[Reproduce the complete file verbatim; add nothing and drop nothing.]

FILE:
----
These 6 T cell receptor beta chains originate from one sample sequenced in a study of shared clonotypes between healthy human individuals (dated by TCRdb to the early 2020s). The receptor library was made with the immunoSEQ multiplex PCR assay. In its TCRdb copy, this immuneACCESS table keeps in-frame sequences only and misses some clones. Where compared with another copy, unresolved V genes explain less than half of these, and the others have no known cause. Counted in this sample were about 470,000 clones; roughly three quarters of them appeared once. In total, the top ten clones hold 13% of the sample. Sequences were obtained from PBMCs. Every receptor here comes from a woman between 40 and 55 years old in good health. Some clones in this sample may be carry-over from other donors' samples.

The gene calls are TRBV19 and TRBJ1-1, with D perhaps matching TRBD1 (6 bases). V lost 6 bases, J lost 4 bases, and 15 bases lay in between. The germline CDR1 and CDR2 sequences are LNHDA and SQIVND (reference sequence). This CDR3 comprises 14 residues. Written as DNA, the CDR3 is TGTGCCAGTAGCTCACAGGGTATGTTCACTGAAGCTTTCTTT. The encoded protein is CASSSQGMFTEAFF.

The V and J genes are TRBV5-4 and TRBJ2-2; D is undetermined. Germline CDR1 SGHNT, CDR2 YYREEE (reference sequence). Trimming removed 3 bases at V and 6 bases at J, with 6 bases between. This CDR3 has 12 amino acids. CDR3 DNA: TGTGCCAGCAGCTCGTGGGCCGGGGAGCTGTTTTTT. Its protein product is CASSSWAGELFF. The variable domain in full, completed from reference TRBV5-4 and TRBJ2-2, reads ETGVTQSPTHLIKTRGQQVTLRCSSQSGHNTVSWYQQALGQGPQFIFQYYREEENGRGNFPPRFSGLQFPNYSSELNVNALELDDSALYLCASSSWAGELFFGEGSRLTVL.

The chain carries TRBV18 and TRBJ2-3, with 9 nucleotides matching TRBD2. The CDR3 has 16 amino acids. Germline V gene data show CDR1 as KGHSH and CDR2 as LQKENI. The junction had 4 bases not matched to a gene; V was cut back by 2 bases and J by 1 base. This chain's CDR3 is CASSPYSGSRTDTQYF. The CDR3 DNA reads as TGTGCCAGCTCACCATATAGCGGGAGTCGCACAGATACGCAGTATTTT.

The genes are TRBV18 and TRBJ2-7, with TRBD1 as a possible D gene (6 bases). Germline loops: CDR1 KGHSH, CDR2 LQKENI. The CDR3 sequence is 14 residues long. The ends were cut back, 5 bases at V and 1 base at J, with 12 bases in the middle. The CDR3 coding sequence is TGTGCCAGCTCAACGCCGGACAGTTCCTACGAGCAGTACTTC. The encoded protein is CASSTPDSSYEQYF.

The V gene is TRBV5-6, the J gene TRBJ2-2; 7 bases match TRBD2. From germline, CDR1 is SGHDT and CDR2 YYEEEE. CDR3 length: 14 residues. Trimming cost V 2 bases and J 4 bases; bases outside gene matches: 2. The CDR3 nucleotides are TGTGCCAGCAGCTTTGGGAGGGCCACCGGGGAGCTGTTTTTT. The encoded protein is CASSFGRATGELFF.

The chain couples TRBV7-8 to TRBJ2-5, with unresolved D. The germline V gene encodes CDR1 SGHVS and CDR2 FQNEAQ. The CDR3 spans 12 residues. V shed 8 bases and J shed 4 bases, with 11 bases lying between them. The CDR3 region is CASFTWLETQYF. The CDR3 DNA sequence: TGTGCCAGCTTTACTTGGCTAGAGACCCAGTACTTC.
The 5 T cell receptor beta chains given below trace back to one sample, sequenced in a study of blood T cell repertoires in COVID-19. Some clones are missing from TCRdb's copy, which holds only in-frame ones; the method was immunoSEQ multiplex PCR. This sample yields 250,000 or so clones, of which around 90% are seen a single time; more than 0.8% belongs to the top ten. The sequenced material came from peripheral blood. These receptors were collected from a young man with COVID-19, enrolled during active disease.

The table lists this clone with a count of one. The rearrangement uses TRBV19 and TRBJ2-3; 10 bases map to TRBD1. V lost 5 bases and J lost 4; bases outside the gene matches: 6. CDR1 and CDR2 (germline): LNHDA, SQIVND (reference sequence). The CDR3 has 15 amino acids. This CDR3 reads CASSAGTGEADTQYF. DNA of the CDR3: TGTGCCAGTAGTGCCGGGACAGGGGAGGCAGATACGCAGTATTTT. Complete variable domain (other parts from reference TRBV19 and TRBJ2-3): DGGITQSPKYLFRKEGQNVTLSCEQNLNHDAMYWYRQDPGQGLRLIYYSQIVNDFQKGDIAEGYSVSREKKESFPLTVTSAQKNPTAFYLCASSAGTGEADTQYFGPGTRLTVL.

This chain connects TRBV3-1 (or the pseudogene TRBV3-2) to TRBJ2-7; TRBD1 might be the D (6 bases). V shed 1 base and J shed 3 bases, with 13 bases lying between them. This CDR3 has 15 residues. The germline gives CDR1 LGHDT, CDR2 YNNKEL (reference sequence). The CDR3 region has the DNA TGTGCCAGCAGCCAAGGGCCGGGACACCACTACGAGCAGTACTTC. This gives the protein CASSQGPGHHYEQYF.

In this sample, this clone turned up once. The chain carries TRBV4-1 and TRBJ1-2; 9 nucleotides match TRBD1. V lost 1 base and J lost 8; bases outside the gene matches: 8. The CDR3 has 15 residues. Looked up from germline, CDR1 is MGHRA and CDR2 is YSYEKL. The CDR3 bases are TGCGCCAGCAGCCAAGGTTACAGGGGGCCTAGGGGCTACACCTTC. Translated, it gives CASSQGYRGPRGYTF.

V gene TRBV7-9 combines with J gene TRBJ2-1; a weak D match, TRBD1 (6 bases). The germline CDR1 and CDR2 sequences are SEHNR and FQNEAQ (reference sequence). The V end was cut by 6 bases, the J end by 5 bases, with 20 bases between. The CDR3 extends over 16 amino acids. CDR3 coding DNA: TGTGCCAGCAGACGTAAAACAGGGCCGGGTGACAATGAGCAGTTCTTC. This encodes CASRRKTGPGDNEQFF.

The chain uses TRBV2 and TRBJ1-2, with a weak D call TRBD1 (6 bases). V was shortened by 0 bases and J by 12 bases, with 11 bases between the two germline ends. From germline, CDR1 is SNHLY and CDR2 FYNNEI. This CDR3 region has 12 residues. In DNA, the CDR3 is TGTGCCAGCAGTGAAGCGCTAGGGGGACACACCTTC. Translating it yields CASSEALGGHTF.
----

These 6 T cell receptor beta chains originate from one sample sequenced in a study of shared clonotypes between healthy human individuals (dated by TCRdb to the early 2020s). The receptor library was made with the immunoSEQ multiplex PCR assay. In its TCRdb copy, this immuneACCESS table keeps in-frame sequences only and misses some clones. Where compared with another copy, unresolved V genes explain less than half of these, and the others have no known cause. Counted in this sample were about 470,000 clones; roughly three quarters of them appeared once. In total, the top ten clones hold 13% of the sample. Sequences were obtained from PBMCs. Every receptor here comes from a woman between 40 and 55 years old in good health. Some clones in this sample may be carry-over from other donors' samples.

The gene calls are TRBV19 and TRBJ1-1, with D perhaps matching TRBD1 (6 bases). V lost 6 bases, J lost 4 bases, and 15 bases lay in between. The germline CDR1 and CDR2 sequences are LNHDA and SQIVND (reference sequence). This CDR3 comprises 14 residues. Written as DNA, the CDR3 is TGTGCCAGTAGCTCACAGGGTATGTTCACTGAAGCTTTCTTT. The encoded protein is CASSSQGMFTEAFF.

The V and J genes are TRBV5-4 and TRBJ2-2; D is undetermined. Germline CDR1 SGHNT, CDR2 YYREEE (reference sequence). Trimming removed 3 bases at V and 6 bases at J, with 6 bases between. This CDR3 has 12 amino acids. CDR3 DNA: TGTGCCAGCAGCTCGTGGGCCGGGGAGCTGTTTTTT. Its protein product is CASSSWAGELFF. The variable domain in full, completed from reference TRBV5-4 and TRBJ2-2, reads ETGVTQSPTHLIKTRGQQVTLRCSSQSGHNTVSWYQQALGQGPQFIFQYYREEENGRGNFPPRFSGLQFPNYSSELNVNALELDDSALYLCASSSWAGELFFGEGSRLTVL.

The chain carries TRBV18 and TRBJ2-3, with 9 nucleotides matching TRBD2. The CDR3 has 16 amino acids. Germline V gene data show CDR1 as KGHSH and CDR2 as LQKENI. The junction had 4 bases not matched to a gene; V was cut back by 2 bases and J by 1 base. This chain's CDR3 is CASSPYSGSRTDTQYF. The CDR3 DNA reads as TGTGCCAGCTCACCATATAGCGGGAGTCGCACAGATACGCAGTATTTT.

The genes are TRBV18 and TRBJ2-7, with TRBD1 as a possible D gene (6 bases). Germline loops: CDR1 KGHSH, CDR2 LQKENI. The CDR3 sequence is 14 residues long. The ends were cut back, 5 bases at V and 1 base at J, with 12 bases in the middle. The CDR3 coding sequence is TGTGCCAGCTCAACGCCGGACAGTTCCTACGAGCAGTACTTC. The encoded protein is CASSTPDSSYEQYF.

The V gene is TRBV5-6, the J gene TRBJ2-2; 7 bases match TRBD2. From germline, CDR1 is SGHDT and CDR2 YYEEEE. CDR3 length: 14 residues. Trimming cost V 2 bases and J 4 bases; bases outside gene matches: 2. The CDR3 nucleotides are TGTGCCAGCAGCTTTGGGAGGGCCACCGGGGAGCTGTTTTTT. The encoded protein is CASSFGRATGELFF.

The chain couples TRBV7-8 to TRBJ2-5, with unresolved D. The germline V gene encodes CDR1 SGHVS and CDR2 FQNEAQ. The CDR3 spans 12 residues. V shed 8 bases and J shed 4 bases, with 11 bases lying between them. The CDR3 region is CASFTWLETQYF. The CDR3 DNA sequence: TGTGCCAGCTTTACTTGGCTAGAGACCCAGTACTTC.
The 5 T cell receptor beta chains given below trace back to one sample, sequenced in a study of blood T cell repertoires in COVID-19. Some clones are missing from TCRdb's copy, which holds only in-frame ones; the method was immunoSEQ multiplex PCR. This sample yields 250,000 or so clones, of which around 90% are seen a single time; more than 0.8% belongs to the top ten. The sequenced material came from peripheral blood. These receptors were collected from a young man with COVID-19, enrolled during active disease.

The table lists this clone with a count of one. The rearrangement uses TRBV19 and TRBJ2-3; 10 bases map to TRBD1. V lost 5 bases and J lost 4; bases outside the gene matches: 6. CDR1 and CDR2 (germline): LNHDA, SQIVND (reference sequence). The CDR3 has 15 amino acids. This CDR3 reads CASSAGTGEADTQYF. DNA of the CDR3: TGTGCCAGTAGTGCCGGGACAGGGGAGGCAGATACGCAGTATTTT. Complete variable domain (other parts from reference TRBV19 and TRBJ2-3): DGGITQSPKYLFRKEGQNVTLSCEQNLNHDAMYWYRQDPGQGLRLIYYSQIVNDFQKGDIAEGYSVSREKKESFPLTVTSAQKNPTAFYLCASSAGTGEADTQYFGPGTRLTVL.

This chain connects TRBV3-1 (or the pseudogene TRBV3-2) to TRBJ2-7; TRBD1 might be the D (6 bases). V shed 1 base and J shed 3 bases, with 13 bases lying between them. This CDR3 has 15 residues. The germline gives CDR1 LGHDT, CDR2 YNNKEL (reference sequence). The CDR3 region has the DNA TGTGCCAGCAGCCAAGGGCCGGGACACCACTACGAGCAGTACTTC. This gives the protein CASSQGPGHHYEQYF.

In this sample, this clone turned up once. The chain carries TRBV4-1 and TRBJ1-2; 9 nucleotides match TRBD1. V lost 1 base and J lost 8; bases outside the gene matches: 8. The CDR3 has 15 residues. Looked up from germline, CDR1 is MGHRA and CDR2 is YSYEKL. The CDR3 bases are TGCGCCAGCAGCCAAGGTTACAGGGGGCCTAGGGGCTACACCTTC. Translated, it gives CASSQGYRGPRGYTF.

V gene TRBV7-9 combines with J gene TRBJ2-1; a weak D match, TRBD1 (6 bases). The germline CDR1 and CDR2 sequences are SEHNR and FQNEAQ (reference sequence). The V end was cut by 6 bases, the J end by 5 bases, with 20 bases between. The CDR3 extends over 16 amino acids. CDR3 coding DNA: TGTGCCAGCAGACGTAAAACAGGGCCGGGTGACAATGAGCAGTTCTTC. This encodes CASRRKTGPGDNEQFF.

The chain uses TRBV2 and TRBJ1-2, with a weak D call TRBD1 (6 bases). V was shortened by 0 bases and J by 12 bases, with 11 bases between the two germline ends. From germline, CDR1 is SNHLY and CDR2 FYNNEI. This CDR3 region has 12 residues. In DNA, the CDR3 is TGTGCCAGCAGTGAAGCGCTAGGGGGACACACCTTC. Translating it yields CASSEALGGHTF.